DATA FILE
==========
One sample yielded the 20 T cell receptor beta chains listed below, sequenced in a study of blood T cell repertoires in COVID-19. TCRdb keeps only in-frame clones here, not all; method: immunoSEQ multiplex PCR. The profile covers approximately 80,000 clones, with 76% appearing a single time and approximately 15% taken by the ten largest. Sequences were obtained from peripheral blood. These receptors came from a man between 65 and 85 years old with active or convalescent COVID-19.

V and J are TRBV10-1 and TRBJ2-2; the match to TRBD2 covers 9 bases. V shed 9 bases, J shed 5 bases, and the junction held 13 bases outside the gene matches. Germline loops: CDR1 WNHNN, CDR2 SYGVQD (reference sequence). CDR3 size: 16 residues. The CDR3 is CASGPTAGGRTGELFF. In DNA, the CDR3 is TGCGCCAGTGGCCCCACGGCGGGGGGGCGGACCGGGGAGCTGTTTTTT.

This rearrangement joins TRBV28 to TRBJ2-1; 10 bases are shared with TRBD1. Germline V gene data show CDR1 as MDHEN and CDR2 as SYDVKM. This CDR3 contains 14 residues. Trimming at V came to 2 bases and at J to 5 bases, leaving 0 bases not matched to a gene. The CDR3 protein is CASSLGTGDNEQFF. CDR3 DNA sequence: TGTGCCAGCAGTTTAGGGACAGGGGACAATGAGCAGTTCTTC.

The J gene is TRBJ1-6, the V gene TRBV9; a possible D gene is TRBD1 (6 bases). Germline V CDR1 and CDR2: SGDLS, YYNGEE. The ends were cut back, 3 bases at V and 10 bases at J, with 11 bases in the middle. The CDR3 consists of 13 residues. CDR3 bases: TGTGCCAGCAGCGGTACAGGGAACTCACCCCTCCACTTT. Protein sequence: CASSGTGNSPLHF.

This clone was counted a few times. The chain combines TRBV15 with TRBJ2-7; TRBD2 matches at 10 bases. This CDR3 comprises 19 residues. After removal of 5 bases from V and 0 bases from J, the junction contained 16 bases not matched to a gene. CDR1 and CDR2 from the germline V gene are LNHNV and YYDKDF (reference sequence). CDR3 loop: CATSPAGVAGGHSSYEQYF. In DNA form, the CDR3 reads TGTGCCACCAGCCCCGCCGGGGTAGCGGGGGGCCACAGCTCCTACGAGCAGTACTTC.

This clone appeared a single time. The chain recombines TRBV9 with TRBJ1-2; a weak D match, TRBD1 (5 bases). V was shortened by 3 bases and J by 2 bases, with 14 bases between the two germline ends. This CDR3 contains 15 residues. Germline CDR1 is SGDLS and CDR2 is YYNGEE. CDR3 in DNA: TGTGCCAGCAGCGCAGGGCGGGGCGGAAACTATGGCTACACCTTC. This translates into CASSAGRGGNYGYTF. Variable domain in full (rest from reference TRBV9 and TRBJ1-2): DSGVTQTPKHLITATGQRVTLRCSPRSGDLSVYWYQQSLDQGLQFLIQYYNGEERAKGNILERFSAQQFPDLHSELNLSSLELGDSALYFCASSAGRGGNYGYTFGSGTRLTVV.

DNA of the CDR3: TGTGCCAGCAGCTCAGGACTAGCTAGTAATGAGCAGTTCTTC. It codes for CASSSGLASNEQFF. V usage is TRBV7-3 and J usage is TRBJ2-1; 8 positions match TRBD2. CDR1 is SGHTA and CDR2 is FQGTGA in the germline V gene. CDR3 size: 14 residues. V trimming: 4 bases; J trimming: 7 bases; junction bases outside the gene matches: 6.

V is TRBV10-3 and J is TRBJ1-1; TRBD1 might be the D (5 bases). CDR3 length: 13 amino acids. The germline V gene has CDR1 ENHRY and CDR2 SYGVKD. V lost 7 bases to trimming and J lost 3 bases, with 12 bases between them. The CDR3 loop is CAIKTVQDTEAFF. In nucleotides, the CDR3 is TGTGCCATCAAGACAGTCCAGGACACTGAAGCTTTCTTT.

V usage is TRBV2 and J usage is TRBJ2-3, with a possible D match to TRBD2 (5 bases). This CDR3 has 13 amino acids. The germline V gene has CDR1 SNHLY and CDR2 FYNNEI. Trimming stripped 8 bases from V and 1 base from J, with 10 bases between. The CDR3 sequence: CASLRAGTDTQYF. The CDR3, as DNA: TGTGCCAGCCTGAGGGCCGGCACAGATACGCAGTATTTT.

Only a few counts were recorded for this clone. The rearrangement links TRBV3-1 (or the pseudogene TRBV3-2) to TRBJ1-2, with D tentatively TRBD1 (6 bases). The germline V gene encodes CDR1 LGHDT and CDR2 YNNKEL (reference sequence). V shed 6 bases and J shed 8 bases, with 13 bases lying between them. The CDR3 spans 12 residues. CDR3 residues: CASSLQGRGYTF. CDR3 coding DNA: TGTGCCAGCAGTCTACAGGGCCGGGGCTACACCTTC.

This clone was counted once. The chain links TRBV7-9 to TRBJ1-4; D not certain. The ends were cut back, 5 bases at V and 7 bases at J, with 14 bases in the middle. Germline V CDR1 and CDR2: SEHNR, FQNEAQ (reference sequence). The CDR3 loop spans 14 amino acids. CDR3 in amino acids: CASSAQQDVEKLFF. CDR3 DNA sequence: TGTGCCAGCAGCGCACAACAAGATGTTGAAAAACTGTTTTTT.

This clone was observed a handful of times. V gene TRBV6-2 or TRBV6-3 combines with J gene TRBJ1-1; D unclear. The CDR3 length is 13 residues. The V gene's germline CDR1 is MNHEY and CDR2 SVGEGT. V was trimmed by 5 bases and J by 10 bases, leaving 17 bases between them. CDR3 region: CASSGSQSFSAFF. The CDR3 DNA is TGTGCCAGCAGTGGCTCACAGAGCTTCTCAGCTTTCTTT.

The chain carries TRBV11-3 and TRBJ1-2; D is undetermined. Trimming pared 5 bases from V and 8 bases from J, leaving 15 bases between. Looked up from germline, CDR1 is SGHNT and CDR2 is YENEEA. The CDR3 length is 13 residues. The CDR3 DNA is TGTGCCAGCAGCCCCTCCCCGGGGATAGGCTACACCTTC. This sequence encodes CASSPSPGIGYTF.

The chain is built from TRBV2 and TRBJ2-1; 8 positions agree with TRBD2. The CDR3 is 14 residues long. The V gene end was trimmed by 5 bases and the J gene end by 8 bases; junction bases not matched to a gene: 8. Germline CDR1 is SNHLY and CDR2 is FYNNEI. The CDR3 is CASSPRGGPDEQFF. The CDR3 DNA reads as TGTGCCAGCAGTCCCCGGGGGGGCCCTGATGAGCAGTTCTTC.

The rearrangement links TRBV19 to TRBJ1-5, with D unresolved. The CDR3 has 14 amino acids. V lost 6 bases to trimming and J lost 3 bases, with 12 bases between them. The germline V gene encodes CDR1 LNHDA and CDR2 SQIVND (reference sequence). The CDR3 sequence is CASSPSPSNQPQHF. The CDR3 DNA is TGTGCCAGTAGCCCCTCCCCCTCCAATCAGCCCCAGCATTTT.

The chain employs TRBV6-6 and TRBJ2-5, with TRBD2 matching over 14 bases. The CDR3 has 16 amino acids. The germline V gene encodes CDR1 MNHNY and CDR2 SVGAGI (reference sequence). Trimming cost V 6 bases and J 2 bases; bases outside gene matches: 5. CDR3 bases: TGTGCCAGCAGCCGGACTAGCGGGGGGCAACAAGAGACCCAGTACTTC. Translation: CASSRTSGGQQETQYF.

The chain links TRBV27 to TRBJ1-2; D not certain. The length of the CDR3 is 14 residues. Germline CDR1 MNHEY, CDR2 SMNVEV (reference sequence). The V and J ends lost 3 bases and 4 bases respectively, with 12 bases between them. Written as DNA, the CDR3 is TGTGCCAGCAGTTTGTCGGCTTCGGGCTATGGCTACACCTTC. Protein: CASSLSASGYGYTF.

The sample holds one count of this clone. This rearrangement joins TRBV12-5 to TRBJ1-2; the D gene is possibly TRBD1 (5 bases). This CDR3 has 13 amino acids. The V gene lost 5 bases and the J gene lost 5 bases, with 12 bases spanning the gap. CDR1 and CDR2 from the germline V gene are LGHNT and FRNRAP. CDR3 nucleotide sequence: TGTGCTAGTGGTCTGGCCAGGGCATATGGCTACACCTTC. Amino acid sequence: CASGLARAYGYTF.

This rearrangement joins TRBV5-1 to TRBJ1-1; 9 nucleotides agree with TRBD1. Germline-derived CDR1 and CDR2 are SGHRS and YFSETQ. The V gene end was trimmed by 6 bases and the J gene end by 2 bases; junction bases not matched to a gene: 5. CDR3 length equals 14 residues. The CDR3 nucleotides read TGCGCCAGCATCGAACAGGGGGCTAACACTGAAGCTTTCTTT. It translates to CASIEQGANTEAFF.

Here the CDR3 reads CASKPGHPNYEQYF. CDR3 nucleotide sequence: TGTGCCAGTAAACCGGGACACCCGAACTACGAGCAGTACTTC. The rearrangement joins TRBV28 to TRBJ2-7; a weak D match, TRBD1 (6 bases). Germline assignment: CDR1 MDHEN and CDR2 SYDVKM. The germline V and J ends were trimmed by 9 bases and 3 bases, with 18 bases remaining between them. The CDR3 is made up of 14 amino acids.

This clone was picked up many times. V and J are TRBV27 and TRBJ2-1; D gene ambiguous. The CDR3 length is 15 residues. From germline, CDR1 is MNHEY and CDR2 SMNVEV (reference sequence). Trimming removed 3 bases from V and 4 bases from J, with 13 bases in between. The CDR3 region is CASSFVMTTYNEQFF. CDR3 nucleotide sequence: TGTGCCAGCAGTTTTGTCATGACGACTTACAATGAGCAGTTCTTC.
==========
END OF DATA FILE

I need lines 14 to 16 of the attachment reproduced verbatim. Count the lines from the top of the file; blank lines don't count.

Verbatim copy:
The chain is built from TRBV2 and TRBJ2-1; 8 positions agree with TRBD2. The CDR3 is 14 residues long. The V gene end was trimmed by 5 bases and the J gene end by 8 bases; junction bases not matched to a gene: 8. Germline CDR1 is SNHLY and CDR2 is FYNNEI. The CDR3 is CASSPRGGPDEQFF. The CDR3 DNA reads as TGTGCCAGCAGTCCCCGGGGGGGCCCTGATGAGCAGTTCTTC.

The rearrangement links TRBV19 to TRBJ1-5, with D unresolved. The CDR3 has 14 amino acids. V lost 6 bases to trimming and J lost 3 bases, with 12 bases between them. The germline V gene encodes CDR1 LNHDA and CDR2 SQIVND (reference sequence). The CDR3 sequence is CASSPSPSNQPQHF. The CDR3 DNA is TGTGCCAGTAGCCCCTCCCCCTCCAATCAGCCCCAGCATTTT.

The chain employs TRBV6-6 and TRBJ2-5, with TRBD2 matching over 14 bases. The CDR3 has 16 amino acids. The germline V gene encodes CDR1 MNHNY and CDR2 SVGAGI (reference sequence). Trimming cost V 6 bases and J 2 bases; bases outside gene matches: 5. CDR3 bases: TGTGCCAGCAGCCGGACTAGCGGGGGGCAACAAGAGACCCAGTACTTC. Translation: CASSRTSGGQQETQYF.